“I was a little over the top in my dissemination,” he says now. “I showed [Bowie] the ‘Dianetics’ book one day, but he wasn’t interested.” Ronson, who died in 1993, bassist Trevor Bolder, who died last year (both from cancer) and drummer Mick “Woody” Woodmansey all gave it at least a look, and with Woodmansey it took.

Garson himself decided in the early 1980s that he needed a more self-tailored spiritual approach. “I don’t have any regrets [about Scientology]. There was some very valuable information I gained. We are all channeling this oneness that is there, as long as we don’t get into the negative thing that’s connected with being human, which is arrogance.”

Music’s healing effect has been documented since ancient times, going back, in Western culture, to the Hebrew Bible’s account of how the tormented King Saul “was refreshed, and was well, and the evil spirit departed from him” after the young David serenaded him on the harp. Garson said the idea of music as a potentially healing force began to emerge in his composing about 20 years ago.


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He’s seen firsthand how music has helped the progress of his autistic 10-year-old grandson, Jacob, who’s also benefited from other therapies. “I started playing piano for him [when he was agitated], and felt him melt into my leg,” recalled Garson, who met Susan, his wife of many years, when she was vacationing in the Catskills as a teenager in the 1960s and heard him play. “I’ve seen with my own eyes that music produces a calmer temperament. It’s therapeutic for him.”

Garson also was impressed by television coverage of how music therapy helped former Arizona Rep. Gabrielle Giffords regain the ability to speak after she was shot in the head in a 2011 rampage at a meeting with constituents that left 13 people wounded and six dead.

“My intention got stronger,” he said — enough to invite Duma to dinner about two years ago to discuss how to proceed. They’d become friendly several years earlier when the neurosurgeon invested in a start-up company that aimed to provide online video music lessons in 3D. Garson, who began giving piano lessons when he was in his teens and still does, was going to anchor the instruction, but the company soon failed.

The pianist, who had wanted to become a doctor during his days at Brooklyn College until he found he couldn’t stand dissecting a pig, connected with the Manhattan-raised physician who’d studied classical piano for nine years and continues to perform on keyboards at parties and medical fundraising events with an Orange County rock band called Vital Signs.

Duma’s operating room credits include possibly having saved classical pianist Andre Watts’ life, not to mention his performing career, after he suffered a potentially fatal brain hemorrhage while in Costa Mesa in 2002 for a concert with the Pacific Symphony. He’s also been involved in researching new treatments for brain cancer and Parkinson’s disease. Bringing Garson’s music-healing work under the umbrella of the foundation he’d launched in the mid- 2000s, Duma, 54, conducted what he admits was a “rudimentary” study to test its potential.


Each patient listened on headphones in Duma’s office to a two-minute segment of three of the pieces Garson had written for possible inclusion in “The Symphonic Suite for Healing.” They rated the music on how they liked it and how it made them feel, Duma said, and his Parkinson’s patients took a dexterity test both with the music and without to see if it helped their performance.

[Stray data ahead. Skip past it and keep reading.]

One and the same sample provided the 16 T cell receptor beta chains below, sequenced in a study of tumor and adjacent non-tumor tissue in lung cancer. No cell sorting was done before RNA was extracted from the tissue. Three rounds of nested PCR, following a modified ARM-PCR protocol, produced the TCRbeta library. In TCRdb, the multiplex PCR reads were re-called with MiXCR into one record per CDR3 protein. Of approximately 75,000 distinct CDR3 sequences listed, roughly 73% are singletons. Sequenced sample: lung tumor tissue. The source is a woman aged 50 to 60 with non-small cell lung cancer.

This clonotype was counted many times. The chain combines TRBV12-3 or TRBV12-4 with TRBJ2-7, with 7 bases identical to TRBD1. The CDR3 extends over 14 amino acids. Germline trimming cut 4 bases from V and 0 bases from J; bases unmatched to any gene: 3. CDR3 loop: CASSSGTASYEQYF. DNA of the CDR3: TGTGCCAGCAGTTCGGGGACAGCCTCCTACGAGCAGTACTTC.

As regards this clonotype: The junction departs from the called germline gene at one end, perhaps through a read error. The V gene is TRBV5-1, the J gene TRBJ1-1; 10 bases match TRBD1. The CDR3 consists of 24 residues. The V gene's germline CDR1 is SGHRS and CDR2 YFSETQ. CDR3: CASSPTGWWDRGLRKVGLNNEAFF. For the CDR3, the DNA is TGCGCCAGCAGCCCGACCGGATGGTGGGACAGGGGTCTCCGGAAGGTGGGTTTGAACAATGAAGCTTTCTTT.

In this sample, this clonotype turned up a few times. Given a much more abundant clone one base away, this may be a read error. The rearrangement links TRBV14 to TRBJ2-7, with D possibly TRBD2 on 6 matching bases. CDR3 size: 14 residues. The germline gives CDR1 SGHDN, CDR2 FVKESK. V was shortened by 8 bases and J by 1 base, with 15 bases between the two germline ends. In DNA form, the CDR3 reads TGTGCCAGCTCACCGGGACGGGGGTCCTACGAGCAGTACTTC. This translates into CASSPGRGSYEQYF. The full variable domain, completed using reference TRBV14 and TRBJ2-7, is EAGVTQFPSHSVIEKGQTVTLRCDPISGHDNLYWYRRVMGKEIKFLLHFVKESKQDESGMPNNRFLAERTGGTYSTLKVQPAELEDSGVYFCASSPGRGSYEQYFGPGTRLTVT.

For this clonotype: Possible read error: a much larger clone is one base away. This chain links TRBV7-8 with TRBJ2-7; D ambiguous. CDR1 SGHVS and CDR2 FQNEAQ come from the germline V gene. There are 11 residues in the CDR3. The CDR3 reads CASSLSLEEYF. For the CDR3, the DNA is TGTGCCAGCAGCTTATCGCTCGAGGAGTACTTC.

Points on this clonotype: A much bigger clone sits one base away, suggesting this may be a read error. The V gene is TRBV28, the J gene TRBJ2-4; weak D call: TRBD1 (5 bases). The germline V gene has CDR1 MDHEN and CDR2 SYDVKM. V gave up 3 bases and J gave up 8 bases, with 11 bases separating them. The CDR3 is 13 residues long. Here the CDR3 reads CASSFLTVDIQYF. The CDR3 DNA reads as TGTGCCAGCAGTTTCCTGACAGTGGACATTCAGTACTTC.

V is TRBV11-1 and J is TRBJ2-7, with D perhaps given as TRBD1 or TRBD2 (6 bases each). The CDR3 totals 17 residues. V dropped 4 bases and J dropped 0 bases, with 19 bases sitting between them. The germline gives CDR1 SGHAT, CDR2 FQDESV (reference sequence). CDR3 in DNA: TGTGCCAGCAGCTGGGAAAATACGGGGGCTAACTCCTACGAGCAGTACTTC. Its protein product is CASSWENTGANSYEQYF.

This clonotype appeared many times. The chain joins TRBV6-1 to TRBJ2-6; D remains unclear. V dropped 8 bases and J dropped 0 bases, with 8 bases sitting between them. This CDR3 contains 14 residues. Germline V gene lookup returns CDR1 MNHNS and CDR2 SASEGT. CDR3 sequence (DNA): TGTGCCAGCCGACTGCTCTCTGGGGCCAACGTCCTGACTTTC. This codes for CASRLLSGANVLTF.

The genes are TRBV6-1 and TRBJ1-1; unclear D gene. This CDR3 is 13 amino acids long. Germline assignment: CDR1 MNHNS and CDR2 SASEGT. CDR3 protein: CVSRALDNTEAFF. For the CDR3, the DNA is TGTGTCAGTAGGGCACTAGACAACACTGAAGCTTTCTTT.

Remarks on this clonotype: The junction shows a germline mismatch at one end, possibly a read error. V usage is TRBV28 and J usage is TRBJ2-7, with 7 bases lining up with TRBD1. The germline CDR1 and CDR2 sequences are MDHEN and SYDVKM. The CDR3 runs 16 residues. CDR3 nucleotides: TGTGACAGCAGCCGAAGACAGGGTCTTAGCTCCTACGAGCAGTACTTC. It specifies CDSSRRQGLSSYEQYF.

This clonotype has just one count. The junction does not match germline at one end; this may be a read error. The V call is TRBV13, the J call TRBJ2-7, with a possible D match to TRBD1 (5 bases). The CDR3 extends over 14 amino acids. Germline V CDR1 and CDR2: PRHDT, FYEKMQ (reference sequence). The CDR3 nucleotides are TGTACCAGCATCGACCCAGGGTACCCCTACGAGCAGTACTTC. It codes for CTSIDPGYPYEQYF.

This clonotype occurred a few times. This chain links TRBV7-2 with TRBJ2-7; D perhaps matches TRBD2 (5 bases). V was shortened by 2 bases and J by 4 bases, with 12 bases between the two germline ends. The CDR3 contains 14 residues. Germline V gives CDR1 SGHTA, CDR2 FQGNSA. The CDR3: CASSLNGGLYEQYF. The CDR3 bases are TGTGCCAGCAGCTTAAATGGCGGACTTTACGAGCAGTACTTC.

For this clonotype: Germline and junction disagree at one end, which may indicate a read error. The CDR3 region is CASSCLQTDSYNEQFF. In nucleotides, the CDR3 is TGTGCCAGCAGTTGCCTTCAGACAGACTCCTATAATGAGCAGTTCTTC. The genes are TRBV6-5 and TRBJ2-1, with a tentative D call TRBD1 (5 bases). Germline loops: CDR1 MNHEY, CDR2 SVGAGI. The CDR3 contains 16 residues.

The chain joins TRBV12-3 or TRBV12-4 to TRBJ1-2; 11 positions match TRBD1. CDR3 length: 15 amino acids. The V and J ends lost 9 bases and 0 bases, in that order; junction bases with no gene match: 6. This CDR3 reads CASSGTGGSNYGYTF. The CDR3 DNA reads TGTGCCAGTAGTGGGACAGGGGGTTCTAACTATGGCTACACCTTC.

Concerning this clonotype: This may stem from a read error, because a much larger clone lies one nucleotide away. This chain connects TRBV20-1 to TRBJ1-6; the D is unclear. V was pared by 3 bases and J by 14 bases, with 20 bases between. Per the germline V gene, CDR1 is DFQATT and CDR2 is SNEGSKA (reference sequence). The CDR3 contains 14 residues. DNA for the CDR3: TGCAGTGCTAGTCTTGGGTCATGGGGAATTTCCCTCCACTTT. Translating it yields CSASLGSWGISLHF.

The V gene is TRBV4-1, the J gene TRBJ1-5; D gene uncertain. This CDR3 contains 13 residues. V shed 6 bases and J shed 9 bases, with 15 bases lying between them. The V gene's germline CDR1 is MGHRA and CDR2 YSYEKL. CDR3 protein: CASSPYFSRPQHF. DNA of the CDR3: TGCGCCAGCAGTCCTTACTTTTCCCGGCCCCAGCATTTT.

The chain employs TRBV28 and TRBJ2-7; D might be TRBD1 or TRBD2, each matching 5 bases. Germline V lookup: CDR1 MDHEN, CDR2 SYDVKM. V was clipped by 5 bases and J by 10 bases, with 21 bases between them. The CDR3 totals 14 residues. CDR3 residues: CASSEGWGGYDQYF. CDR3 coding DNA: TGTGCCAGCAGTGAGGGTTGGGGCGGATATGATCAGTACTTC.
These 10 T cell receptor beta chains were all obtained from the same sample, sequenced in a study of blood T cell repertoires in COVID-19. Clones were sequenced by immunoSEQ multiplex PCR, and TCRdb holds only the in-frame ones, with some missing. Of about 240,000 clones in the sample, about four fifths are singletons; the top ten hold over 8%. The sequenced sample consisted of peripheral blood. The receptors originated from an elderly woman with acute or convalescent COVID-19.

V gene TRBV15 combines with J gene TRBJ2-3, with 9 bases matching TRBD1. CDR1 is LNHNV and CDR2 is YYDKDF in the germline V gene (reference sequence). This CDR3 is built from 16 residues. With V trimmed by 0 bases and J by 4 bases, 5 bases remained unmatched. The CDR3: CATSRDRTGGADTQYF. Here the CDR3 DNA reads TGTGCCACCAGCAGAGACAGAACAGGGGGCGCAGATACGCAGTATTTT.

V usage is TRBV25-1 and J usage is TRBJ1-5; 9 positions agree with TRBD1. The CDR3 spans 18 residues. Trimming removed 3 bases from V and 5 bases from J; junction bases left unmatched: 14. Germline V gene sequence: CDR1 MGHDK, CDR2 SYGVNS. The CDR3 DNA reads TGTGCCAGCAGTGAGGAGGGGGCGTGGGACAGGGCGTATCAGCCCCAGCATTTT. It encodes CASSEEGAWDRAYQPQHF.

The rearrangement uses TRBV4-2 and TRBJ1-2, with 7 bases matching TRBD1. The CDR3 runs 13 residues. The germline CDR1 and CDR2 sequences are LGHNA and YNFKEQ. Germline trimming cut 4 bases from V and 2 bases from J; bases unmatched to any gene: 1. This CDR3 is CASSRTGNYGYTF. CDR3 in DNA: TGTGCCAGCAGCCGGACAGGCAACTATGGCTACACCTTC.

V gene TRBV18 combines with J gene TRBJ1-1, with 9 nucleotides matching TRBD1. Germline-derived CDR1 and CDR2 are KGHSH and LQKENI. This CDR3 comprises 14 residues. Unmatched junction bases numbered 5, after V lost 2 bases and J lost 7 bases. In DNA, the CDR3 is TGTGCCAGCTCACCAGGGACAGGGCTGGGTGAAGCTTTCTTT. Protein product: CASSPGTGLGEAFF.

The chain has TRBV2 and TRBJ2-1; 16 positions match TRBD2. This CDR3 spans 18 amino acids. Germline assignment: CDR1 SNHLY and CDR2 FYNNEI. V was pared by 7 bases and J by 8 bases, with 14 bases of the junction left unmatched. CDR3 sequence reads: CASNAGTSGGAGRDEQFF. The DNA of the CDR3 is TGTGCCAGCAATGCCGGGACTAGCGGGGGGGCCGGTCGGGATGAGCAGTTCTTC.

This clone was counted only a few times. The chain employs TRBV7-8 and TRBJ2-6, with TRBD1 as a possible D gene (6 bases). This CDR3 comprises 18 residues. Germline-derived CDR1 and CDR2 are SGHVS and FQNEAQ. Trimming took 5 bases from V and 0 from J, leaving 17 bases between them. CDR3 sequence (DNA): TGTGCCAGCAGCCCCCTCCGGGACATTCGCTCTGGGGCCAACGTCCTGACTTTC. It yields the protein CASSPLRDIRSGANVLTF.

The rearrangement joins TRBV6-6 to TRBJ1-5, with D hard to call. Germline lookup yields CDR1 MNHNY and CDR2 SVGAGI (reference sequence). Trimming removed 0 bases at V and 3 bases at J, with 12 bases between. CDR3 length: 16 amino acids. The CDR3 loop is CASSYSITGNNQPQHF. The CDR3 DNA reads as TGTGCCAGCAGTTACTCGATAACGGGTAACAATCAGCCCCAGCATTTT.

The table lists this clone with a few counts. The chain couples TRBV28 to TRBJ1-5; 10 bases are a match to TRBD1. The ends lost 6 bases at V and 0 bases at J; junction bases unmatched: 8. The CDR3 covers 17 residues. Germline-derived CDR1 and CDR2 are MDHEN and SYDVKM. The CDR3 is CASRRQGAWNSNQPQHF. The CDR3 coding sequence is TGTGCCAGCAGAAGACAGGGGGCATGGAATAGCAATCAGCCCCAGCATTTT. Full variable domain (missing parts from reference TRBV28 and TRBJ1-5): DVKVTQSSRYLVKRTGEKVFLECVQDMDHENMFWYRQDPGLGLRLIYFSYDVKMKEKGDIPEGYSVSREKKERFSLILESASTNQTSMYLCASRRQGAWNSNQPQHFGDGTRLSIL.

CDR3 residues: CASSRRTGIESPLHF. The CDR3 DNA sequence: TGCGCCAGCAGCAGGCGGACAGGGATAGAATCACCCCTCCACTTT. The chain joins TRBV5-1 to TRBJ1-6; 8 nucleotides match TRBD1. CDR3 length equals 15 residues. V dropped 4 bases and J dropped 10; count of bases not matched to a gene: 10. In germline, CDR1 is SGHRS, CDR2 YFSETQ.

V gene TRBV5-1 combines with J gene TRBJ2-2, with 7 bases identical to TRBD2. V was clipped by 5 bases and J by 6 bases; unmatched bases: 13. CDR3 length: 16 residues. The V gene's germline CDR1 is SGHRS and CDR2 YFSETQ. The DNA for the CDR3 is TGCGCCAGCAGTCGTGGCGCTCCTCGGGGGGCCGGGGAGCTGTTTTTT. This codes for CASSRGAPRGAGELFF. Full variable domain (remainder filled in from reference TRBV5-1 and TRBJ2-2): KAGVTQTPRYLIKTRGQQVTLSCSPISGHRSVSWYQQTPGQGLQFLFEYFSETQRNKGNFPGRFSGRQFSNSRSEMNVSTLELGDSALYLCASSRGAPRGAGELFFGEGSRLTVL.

Compositions that rated high became potential candidates for the 12-part suite. At least one playfully skittering piece got tossed after some patients said it made them feel anxious. The keepers include a high-energy opening fanfare and closing affirmation, a tender jazz-pop lullaby, and “The Gratitudes,” a series of quiet classical piano improvisations in honor of Jacob, one of Garson’s six grandchildren.

Duma, who’d served five years on the board of the Philharmonic Society of Orange County, sought advice from Dean Corey, its artistic director, and the concert is taking place under the Philharmonic Society’s aegis.

The performers include a core of jazz musicians hand-picked by Garson, among them Jim Walker, a former principal flute player for the Los Angeles Philharmonic who’s teamed with him since 1982, when they formed the jazz-classical band Free Flight. The program will include improvisations on Bowie’s “Space Oddity” and music by Paganini, George Gershwin and Dave Brubeck before intermission, followed by the premiere of “The Symphonic Suite for Healing.”

One of Duma’s Parkinson’s patients will dance a tango during the performance; the neurosurgeon said she normally has difficulty walking, but music eases her symptoms to the point where she can dance gracefully.

The project’s approach does not align closely with the field of music therapy as it’s taught in 73 college-degree programs in the United States, including Cal State Northridge.


That form of treatment is typically a one-on-one endeavor between a therapist and a patient, said Al Bumanis, spokesman for the American Music Therapy Assn. Therapists assess a patient’s individual needs and determine what styles of music and what kind of singing or instrument-playing exercises might work. It’s typically a musical interaction, Bumanis said, rather than just a listening experience using recordings.

Still, Bumanis said, “it’s great to have composers looking into this.” Jazz guitarist Stanley Jordan has studied music therapy, he said, and jazz violinist Regina Carter used some of her $500,000 MacArthur Foundation “genius grant” in 2006 to take an introductory course in it, after which she added hospitals to her performing itinerary.

Garson is thinking big and humbly at the same time. “My idea is to pump it into all the patients’ rooms around the world. We want to have music rooms at hospitals, just like there’s a chapel at hospitals.”

But he says he’ll be pleased even if the results aren’t always as dramatic as making Parkinson’s patients dance, agitated autistic children relax or suicidally depressed people feel hopeful enough to go on.

“I envision the music doing whatever’s needed by the person receiving it,” he said. “If they’re just a little depressed and then feel better, I’m happy.”


Mike Garson, “The Symphonic Suite for Healing.” 8 p.m. Saturday, Segerstrom Concert Hall, 615 Town Center Drive, Costa Mesa. $25 to $150. (949) 553-2422 or